Caring for Others in Times of Crisis

Most of us have experienced something difficult at some point in our lives. Major events can trigger grief or crisis. We may also need to support someone close to us who is experiencing something difficult.
Published

It's good to remember that everyone reacts differently when something difficult happens. This is true both during and after an emergency. For some people, this acute reaction is physical and their bodies may no longer feel the way they normally do. They may have tremors, palpitations and difficulty staying still. Others may have the opposite reaction and become frozen.

Acknowledge feelings and thoughts

Some people who are suffering would prefer to withdraw and be left alone. They may find the care of others uncomfortable, or they may not want to take up other people's time. Others who suffer may constantly seek out company and may, for example, be afraid to sleep alone for a while. You, as a family member or close friend, can help by acknowledging their feelings and showing that you are attentive and present, without trying to change their feelings or smooth over the difficulties.

Sometimes, it can be hard to deal with everyday matters when you're going through something difficult. Someone you care for may need help with shopping, paying the bills and maintaining order at home. Try to be as specific as possible when offering them your help or support. For many people who are not feeling well, the question “Can I help you with something?” is too vague to answer. Rather, ask if you can come and drop off some food boxes, go for a walk together, or do something else that you know they usually enjoy. Sometimes, it can feel good to do something completely different and not need to speak about one’s difficulties for a while.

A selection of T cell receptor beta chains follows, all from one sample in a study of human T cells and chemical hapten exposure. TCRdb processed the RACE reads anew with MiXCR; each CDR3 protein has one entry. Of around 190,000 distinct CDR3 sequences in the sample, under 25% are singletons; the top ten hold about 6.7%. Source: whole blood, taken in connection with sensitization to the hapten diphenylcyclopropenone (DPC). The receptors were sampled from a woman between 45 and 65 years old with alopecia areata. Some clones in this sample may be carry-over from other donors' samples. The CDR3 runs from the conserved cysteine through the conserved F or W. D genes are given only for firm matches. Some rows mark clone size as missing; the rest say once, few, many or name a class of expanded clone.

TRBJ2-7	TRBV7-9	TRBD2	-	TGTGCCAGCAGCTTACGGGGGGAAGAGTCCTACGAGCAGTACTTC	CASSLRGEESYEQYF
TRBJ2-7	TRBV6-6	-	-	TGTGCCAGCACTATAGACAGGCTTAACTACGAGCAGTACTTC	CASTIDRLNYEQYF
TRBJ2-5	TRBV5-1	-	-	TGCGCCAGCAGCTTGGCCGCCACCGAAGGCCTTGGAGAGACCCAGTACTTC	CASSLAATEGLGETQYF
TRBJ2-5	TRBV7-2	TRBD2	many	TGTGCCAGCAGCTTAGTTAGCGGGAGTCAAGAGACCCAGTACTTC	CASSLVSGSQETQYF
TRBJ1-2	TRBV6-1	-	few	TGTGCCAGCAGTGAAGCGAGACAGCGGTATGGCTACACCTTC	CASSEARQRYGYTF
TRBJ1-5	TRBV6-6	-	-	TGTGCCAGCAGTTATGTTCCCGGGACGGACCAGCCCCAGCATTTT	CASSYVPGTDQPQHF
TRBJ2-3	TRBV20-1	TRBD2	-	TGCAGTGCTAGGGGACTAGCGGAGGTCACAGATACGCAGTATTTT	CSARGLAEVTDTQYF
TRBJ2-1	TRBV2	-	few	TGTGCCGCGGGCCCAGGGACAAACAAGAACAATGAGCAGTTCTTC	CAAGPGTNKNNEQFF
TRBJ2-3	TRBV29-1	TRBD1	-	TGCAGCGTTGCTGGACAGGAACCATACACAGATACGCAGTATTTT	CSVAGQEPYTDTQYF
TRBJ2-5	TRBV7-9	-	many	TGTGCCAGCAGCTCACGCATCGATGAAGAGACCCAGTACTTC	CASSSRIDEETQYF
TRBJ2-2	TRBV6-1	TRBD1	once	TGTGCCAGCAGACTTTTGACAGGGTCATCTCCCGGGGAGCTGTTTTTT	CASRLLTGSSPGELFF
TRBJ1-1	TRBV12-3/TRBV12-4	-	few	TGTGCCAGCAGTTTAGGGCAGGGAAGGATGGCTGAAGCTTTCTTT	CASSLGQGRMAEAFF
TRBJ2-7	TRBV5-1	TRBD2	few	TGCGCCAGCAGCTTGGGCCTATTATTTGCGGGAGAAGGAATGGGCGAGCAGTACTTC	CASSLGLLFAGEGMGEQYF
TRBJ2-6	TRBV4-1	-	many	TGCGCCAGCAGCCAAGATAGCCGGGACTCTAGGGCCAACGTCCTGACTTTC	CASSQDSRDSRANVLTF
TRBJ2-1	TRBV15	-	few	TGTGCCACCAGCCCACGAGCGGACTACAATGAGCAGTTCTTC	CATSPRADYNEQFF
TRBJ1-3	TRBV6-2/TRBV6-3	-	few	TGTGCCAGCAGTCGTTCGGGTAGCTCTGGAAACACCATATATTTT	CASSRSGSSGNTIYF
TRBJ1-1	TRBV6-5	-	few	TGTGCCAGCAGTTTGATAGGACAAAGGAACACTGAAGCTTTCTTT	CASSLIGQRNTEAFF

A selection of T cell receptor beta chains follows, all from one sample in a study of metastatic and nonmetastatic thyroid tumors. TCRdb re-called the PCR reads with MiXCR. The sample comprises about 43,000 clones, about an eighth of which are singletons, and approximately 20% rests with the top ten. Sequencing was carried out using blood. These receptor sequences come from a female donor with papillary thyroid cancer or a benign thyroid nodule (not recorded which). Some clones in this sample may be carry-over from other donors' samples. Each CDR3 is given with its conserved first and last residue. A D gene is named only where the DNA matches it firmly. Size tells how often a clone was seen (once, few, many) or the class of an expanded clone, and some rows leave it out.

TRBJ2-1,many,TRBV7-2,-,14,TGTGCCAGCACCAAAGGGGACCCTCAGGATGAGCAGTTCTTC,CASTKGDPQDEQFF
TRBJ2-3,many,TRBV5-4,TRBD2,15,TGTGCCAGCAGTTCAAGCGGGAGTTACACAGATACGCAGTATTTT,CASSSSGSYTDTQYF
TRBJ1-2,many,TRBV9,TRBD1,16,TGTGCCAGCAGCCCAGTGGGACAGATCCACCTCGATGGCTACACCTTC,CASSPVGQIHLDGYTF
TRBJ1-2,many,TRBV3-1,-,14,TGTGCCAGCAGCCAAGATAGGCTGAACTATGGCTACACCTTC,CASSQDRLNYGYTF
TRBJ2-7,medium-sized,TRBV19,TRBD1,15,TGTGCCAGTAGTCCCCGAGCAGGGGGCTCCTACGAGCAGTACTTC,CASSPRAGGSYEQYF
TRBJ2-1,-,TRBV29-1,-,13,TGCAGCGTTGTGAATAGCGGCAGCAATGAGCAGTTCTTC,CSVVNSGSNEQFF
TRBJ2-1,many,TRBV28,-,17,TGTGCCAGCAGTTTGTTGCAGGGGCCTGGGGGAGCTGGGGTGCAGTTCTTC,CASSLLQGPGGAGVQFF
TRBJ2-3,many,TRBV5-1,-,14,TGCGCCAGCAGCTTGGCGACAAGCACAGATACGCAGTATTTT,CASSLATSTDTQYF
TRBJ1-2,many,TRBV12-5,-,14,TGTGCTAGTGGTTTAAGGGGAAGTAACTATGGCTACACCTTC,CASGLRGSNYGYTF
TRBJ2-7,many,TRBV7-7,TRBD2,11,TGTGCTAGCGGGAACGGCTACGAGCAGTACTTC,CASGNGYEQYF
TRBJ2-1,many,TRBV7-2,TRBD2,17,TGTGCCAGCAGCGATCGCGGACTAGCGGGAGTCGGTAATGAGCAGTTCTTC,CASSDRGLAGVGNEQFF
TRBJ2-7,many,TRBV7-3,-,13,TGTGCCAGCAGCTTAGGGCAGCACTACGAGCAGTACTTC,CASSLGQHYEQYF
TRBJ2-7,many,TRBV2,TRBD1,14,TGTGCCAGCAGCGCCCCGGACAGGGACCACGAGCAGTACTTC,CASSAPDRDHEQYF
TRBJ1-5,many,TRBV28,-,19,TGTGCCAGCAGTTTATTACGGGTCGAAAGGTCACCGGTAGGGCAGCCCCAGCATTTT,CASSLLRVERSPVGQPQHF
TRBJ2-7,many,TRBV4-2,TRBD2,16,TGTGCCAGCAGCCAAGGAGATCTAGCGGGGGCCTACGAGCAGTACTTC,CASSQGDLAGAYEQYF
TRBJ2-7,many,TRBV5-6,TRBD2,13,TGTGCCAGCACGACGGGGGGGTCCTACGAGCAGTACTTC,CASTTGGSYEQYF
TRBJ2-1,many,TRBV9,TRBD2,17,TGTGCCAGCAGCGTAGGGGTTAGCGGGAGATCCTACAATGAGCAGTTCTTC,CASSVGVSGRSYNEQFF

If you are worried about someone

Sometimes, it takes a long while to feel better. The experience of a crisis or extended grieving can develop into depression or lingering trauma. If you are worried that someone close to you may hurt themselves, or if you feel they need more help than those around them can provide, it may be advisable to contact health services.

Sometimes, those caring for others may themselves need help, in order to provide good support. Such help may be sought, for example, from organisations that support the relatives of crisis or illness victims. It is important not to forget one’s own health, even when someone else needs you. The situation or experiences of your loved one may also give rise to unexpected feelings in you. In such cases, you may need support and relief.

Sources: 1177 Vårdguiden and the Swedish Red Cross Agency.